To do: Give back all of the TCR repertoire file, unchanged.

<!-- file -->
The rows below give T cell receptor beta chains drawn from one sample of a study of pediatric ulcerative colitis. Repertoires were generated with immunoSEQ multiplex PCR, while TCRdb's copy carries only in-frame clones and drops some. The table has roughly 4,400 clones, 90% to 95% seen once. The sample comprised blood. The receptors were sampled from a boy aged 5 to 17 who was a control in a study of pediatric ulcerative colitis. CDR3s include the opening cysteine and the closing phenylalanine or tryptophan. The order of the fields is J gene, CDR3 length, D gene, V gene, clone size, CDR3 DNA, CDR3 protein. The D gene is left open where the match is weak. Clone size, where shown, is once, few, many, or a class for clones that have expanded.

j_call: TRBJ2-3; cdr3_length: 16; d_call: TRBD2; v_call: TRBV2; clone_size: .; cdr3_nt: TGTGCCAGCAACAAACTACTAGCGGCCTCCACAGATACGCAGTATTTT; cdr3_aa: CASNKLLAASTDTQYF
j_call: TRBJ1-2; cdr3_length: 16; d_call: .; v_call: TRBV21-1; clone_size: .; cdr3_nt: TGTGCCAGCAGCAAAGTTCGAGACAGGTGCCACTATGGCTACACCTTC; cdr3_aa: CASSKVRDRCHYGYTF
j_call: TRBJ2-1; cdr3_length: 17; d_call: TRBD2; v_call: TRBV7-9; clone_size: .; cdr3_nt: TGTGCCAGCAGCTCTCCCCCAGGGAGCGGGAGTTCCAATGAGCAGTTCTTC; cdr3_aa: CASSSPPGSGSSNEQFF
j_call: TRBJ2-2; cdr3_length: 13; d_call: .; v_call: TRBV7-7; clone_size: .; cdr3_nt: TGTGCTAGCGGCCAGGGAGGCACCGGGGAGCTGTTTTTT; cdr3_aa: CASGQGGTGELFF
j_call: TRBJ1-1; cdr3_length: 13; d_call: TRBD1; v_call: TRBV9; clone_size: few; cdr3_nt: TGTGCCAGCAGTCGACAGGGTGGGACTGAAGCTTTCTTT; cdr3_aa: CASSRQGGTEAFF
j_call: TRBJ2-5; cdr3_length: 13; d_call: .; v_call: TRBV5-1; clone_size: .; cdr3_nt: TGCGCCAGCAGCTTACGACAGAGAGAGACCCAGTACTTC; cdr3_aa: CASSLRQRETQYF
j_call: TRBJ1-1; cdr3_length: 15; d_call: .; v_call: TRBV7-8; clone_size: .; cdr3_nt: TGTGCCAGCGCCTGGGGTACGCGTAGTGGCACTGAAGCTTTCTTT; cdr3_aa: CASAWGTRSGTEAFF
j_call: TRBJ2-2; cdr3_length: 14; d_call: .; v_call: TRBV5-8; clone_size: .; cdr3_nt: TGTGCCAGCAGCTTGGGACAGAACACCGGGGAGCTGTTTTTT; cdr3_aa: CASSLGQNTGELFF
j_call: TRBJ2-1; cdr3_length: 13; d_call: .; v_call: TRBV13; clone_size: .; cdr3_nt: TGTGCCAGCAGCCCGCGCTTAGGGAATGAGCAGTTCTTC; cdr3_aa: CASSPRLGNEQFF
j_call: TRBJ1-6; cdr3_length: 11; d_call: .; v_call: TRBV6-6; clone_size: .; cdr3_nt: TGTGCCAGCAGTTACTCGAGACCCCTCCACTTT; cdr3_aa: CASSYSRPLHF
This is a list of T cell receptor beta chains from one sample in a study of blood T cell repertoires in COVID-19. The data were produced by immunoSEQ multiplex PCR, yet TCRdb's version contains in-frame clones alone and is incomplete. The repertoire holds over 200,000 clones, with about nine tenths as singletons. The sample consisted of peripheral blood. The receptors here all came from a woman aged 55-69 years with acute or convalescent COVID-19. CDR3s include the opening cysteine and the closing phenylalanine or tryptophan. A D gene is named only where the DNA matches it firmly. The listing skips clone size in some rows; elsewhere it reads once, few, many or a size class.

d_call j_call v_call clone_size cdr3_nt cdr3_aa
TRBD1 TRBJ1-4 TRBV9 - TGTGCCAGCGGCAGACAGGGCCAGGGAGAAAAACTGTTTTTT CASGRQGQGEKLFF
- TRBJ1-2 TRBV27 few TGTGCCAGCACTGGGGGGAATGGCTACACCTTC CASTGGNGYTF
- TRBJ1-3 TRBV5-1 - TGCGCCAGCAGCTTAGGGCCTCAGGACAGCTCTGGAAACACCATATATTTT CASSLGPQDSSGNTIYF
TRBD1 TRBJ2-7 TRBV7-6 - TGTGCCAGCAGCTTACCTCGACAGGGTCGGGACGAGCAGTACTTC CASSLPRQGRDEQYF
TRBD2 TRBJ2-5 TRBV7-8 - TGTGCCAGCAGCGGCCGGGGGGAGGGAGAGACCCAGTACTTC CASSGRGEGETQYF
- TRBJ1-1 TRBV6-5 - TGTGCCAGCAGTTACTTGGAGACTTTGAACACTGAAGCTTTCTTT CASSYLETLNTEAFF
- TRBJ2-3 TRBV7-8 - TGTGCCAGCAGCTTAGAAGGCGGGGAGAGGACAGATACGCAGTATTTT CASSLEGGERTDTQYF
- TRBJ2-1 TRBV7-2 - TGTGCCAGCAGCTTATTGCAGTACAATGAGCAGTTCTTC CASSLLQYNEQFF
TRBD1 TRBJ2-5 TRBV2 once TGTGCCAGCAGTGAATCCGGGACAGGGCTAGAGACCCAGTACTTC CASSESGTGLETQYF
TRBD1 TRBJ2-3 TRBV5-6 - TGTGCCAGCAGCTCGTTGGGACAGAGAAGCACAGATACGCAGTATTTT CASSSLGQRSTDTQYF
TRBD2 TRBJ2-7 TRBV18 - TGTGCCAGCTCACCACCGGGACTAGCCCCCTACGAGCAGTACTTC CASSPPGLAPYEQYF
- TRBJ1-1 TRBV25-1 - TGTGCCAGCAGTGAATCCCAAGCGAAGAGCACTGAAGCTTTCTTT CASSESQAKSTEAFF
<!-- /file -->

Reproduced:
The rows below give T cell receptor beta chains drawn from one sample of a study of pediatric ulcerative colitis. Repertoires were generated with immunoSEQ multiplex PCR, while TCRdb's copy carries only in-frame clones and drops some. The table has roughly 4,400 clones, 90% to 95% seen once. The sample comprised blood. The receptors were sampled from a boy aged 5 to 17 who was a control in a study of pediatric ulcerative colitis. CDR3s include the opening cysteine and the closing phenylalanine or tryptophan. The order of the fields is J gene, CDR3 length, D gene, V gene, clone size, CDR3 DNA, CDR3 protein. The D gene is left open where the match is weak. Clone size, where shown, is once, few, many, or a class for clones that have expanded.

j_call: TRBJ2-3; cdr3_length: 16; d_call: TRBD2; v_call: TRBV2; clone_size: .; cdr3_nt: TGTGCCAGCAACAAACTACTAGCGGCCTCCACAGATACGCAGTATTTT; cdr3_aa: CASNKLLAASTDTQYF
j_call: TRBJ1-2; cdr3_length: 16; d_call: .; v_call: TRBV21-1; clone_size: .; cdr3_nt: TGTGCCAGCAGCAAAGTTCGAGACAGGTGCCACTATGGCTACACCTTC; cdr3_aa: CASSKVRDRCHYGYTF
j_call: TRBJ2-1; cdr3_length: 17; d_call: TRBD2; v_call: TRBV7-9; clone_size: .; cdr3_nt: TGTGCCAGCAGCTCTCCCCCAGGGAGCGGGAGTTCCAATGAGCAGTTCTTC; cdr3_aa: CASSSPPGSGSSNEQFF
j_call: TRBJ2-2; cdr3_length: 13; d_call: .; v_call: TRBV7-7; clone_size: .; cdr3_nt: TGTGCTAGCGGCCAGGGAGGCACCGGGGAGCTGTTTTTT; cdr3_aa: CASGQGGTGELFF
j_call: TRBJ1-1; cdr3_length: 13; d_call: TRBD1; v_call: TRBV9; clone_size: few; cdr3_nt: TGTGCCAGCAGTCGACAGGGTGGGACTGAAGCTTTCTTT; cdr3_aa: CASSRQGGTEAFF
j_call: TRBJ2-5; cdr3_length: 13; d_call: .; v_call: TRBV5-1; clone_size: .; cdr3_nt: TGCGCCAGCAGCTTACGACAGAGAGAGACCCAGTACTTC; cdr3_aa: CASSLRQRETQYF
j_call: TRBJ1-1; cdr3_length: 15; d_call: .; v_call: TRBV7-8; clone_size: .; cdr3_nt: TGTGCCAGCGCCTGGGGTACGCGTAGTGGCACTGAAGCTTTCTTT; cdr3_aa: CASAWGTRSGTEAFF
j_call: TRBJ2-2; cdr3_length: 14; d_call: .; v_call: TRBV5-8; clone_size: .; cdr3_nt: TGTGCCAGCAGCTTGGGACAGAACACCGGGGAGCTGTTTTTT; cdr3_aa: CASSLGQNTGELFF
j_call: TRBJ2-1; cdr3_length: 13; d_call: .; v_call: TRBV13; clone_size: .; cdr3_nt: TGTGCCAGCAGCCCGCGCTTAGGGAATGAGCAGTTCTTC; cdr3_aa: CASSPRLGNEQFF
j_call: TRBJ1-6; cdr3_length: 11; d_call: .; v_call: TRBV6-6; clone_size: .; cdr3_nt: TGTGCCAGCAGTTACTCGAGACCCCTCCACTTT; cdr3_aa: CASSYSRPLHF
This is a list of T cell receptor beta chains from one sample in a study of blood T cell repertoires in COVID-19. The data were produced by immunoSEQ multiplex PCR, yet TCRdb's version contains in-frame clones alone and is incomplete. The repertoire holds over 200,000 clones, with about nine tenths as singletons. The sample consisted of peripheral blood. The receptors here all came from a woman aged 55-69 years with acute or convalescent COVID-19. CDR3s include the opening cysteine and the closing phenylalanine or tryptophan. A D gene is named only where the DNA matches it firmly. The listing skips clone size in some rows; elsewhere it reads once, few, many or a size class.

d_call j_call v_call clone_size cdr3_nt cdr3_aa
TRBD1 TRBJ1-4 TRBV9 - TGTGCCAGCGGCAGACAGGGCCAGGGAGAAAAACTGTTTTTT CASGRQGQGEKLFF
- TRBJ1-2 TRBV27 few TGTGCCAGCACTGGGGGGAATGGCTACACCTTC CASTGGNGYTF
- TRBJ1-3 TRBV5-1 - TGCGCCAGCAGCTTAGGGCCTCAGGACAGCTCTGGAAACACCATATATTTT CASSLGPQDSSGNTIYF
TRBD1 TRBJ2-7 TRBV7-6 - TGTGCCAGCAGCTTACCTCGACAGGGTCGGGACGAGCAGTACTTC CASSLPRQGRDEQYF
TRBD2 TRBJ2-5 TRBV7-8 - TGTGCCAGCAGCGGCCGGGGGGAGGGAGAGACCCAGTACTTC CASSGRGEGETQYF
- TRBJ1-1 TRBV6-5 - TGTGCCAGCAGTTACTTGGAGACTTTGAACACTGAAGCTTTCTTT CASSYLETLNTEAFF
- TRBJ2-3 TRBV7-8 - TGTGCCAGCAGCTTAGAAGGCGGGGAGAGGACAGATACGCAGTATTTT CASSLEGGERTDTQYF
- TRBJ2-1 TRBV7-2 - TGTGCCAGCAGCTTATTGCAGTACAATGAGCAGTTCTTC CASSLLQYNEQFF
TRBD1 TRBJ2-5 TRBV2 once TGTGCCAGCAGTGAATCCGGGACAGGGCTAGAGACCCAGTACTTC CASSESGTGLETQYF
TRBD1 TRBJ2-3 TRBV5-6 - TGTGCCAGCAGCTCGTTGGGACAGAGAAGCACAGATACGCAGTATTTT CASSSLGQRSTDTQYF
TRBD2 TRBJ2-7 TRBV18 - TGTGCCAGCTCACCACCGGGACTAGCCCCCTACGAGCAGTACTTC CASSPPGLAPYEQYF
- TRBJ1-1 TRBV25-1 - TGTGCCAGCAGTGAATCCCAAGCGAAGAGCACTGAAGCTTTCTTT CASSESQAKSTEAFF